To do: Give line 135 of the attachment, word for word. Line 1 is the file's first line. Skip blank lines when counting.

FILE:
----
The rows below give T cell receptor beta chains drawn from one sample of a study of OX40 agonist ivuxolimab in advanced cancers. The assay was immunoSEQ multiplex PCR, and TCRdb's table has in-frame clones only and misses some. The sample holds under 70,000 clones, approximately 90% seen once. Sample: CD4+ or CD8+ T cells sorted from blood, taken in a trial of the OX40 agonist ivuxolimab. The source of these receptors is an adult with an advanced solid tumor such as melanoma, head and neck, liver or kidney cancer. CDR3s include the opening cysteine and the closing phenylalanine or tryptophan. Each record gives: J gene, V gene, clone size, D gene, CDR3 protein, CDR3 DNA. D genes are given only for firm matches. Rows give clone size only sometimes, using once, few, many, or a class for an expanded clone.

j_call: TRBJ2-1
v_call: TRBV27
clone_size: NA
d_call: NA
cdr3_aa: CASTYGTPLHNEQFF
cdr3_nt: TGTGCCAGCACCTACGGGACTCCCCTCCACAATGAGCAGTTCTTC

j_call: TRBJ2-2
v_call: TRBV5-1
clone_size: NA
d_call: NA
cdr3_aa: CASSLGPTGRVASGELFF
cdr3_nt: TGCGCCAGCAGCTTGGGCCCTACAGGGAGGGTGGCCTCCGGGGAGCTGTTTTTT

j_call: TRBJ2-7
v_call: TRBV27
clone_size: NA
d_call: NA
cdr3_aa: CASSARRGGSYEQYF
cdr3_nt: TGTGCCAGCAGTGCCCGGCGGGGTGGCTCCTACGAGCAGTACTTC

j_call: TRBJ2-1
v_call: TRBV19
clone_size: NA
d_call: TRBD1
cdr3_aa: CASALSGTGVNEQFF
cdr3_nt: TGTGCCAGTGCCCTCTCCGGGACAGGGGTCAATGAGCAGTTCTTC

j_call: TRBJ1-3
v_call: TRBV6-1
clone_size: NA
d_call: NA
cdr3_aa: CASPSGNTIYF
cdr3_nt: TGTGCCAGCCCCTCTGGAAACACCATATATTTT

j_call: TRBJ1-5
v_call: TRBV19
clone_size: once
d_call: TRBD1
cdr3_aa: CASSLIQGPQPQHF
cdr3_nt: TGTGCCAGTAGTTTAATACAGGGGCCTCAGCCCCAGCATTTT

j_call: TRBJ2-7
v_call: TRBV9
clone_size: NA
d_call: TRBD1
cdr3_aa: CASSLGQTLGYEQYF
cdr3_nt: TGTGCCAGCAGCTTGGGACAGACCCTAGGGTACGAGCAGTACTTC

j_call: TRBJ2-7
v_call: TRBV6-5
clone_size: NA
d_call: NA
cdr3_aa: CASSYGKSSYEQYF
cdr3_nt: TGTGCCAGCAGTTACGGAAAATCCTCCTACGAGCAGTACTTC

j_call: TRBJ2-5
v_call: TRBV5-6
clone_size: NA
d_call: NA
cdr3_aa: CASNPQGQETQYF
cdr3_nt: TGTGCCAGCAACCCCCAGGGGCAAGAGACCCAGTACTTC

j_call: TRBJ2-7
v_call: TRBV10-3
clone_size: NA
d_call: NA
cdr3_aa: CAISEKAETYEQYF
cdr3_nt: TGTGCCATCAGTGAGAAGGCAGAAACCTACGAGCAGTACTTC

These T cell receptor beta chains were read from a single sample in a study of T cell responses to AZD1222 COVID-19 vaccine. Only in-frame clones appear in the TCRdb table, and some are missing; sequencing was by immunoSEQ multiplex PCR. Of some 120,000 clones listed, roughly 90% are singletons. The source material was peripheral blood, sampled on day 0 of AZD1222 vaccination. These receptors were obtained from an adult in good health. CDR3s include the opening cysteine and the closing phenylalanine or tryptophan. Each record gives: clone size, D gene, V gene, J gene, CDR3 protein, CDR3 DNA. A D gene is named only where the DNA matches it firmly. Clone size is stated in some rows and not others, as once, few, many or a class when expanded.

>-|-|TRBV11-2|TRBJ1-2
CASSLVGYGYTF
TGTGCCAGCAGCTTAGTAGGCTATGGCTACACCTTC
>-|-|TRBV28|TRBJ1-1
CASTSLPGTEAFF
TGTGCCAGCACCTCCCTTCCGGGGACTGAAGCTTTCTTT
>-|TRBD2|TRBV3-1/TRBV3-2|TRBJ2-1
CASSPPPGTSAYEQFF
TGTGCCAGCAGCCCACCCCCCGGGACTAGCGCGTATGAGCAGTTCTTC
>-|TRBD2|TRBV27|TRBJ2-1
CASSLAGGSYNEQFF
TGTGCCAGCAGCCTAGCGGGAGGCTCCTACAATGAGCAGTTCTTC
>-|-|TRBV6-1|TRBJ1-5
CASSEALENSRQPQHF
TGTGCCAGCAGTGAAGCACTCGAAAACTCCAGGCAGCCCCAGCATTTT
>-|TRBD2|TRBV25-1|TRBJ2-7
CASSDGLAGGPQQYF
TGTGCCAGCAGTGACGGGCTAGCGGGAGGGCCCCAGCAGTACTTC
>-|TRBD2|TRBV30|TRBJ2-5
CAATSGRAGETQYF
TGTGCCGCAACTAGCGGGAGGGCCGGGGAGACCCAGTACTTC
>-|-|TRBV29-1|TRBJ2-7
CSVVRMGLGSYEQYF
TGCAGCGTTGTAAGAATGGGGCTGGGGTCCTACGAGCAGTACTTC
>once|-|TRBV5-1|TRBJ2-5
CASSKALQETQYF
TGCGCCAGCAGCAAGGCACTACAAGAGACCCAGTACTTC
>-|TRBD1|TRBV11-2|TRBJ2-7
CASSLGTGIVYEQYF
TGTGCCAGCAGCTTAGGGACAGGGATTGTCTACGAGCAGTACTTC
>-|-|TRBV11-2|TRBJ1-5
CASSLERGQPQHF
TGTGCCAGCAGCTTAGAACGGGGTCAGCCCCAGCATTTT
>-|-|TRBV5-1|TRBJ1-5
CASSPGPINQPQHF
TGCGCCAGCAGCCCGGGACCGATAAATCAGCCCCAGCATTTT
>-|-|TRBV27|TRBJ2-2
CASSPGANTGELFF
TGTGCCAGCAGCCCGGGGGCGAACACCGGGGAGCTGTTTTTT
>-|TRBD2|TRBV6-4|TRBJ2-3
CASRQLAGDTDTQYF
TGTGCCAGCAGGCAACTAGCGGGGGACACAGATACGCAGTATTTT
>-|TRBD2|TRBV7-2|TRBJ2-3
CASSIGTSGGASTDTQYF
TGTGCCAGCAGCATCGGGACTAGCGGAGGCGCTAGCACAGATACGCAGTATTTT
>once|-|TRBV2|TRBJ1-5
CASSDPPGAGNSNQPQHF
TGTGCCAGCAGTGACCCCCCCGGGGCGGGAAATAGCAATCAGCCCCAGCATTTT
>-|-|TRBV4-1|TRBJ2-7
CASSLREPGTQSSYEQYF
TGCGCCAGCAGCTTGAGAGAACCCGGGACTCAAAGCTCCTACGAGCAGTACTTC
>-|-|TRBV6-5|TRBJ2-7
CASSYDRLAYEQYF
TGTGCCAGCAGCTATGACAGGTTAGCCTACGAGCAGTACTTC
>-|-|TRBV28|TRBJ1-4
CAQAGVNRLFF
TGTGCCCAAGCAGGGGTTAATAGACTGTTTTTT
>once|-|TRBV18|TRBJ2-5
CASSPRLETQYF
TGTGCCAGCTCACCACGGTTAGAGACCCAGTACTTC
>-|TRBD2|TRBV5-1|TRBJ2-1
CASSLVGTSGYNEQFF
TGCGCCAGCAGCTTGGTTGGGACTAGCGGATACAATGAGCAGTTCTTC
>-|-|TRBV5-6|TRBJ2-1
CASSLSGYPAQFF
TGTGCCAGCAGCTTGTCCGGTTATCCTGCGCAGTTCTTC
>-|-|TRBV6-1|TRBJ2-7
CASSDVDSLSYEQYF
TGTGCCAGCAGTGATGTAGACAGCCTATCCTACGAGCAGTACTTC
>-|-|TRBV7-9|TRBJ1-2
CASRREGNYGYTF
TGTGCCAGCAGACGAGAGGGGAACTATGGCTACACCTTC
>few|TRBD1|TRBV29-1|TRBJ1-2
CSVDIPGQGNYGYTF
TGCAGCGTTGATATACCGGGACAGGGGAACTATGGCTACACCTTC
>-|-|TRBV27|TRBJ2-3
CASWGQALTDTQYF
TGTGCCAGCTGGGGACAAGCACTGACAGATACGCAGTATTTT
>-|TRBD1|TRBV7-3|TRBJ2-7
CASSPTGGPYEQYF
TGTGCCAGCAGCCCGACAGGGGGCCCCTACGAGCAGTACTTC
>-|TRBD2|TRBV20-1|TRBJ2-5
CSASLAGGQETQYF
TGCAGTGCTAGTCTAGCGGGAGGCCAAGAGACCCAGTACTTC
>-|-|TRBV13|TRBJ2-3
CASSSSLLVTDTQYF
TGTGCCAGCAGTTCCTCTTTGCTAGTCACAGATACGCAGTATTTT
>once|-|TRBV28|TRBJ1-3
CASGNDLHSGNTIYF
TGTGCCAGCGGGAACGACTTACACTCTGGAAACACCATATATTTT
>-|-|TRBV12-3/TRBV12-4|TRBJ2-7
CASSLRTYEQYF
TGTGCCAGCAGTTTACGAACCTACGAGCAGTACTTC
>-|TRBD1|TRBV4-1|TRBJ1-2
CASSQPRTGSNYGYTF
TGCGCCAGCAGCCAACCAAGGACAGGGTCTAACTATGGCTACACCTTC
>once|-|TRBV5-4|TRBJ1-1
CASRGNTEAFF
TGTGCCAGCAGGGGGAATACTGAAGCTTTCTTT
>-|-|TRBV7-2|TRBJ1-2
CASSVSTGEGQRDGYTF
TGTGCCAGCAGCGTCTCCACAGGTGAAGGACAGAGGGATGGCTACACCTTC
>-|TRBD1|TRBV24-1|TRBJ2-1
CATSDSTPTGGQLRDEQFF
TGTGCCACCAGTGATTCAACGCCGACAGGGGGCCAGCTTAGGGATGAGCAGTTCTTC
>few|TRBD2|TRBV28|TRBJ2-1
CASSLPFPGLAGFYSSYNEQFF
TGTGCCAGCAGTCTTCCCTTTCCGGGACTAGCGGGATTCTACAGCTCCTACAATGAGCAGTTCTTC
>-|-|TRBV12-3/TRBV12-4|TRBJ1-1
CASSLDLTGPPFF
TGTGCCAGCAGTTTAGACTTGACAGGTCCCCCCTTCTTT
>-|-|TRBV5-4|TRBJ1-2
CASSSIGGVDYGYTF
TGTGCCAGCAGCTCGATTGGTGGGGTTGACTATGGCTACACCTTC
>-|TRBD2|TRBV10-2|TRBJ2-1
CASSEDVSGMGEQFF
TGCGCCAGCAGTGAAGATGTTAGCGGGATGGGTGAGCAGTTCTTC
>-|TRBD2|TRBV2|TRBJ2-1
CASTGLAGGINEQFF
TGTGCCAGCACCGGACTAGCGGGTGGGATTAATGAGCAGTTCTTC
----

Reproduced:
>few|TRBD1|TRBV29-1|TRBJ1-2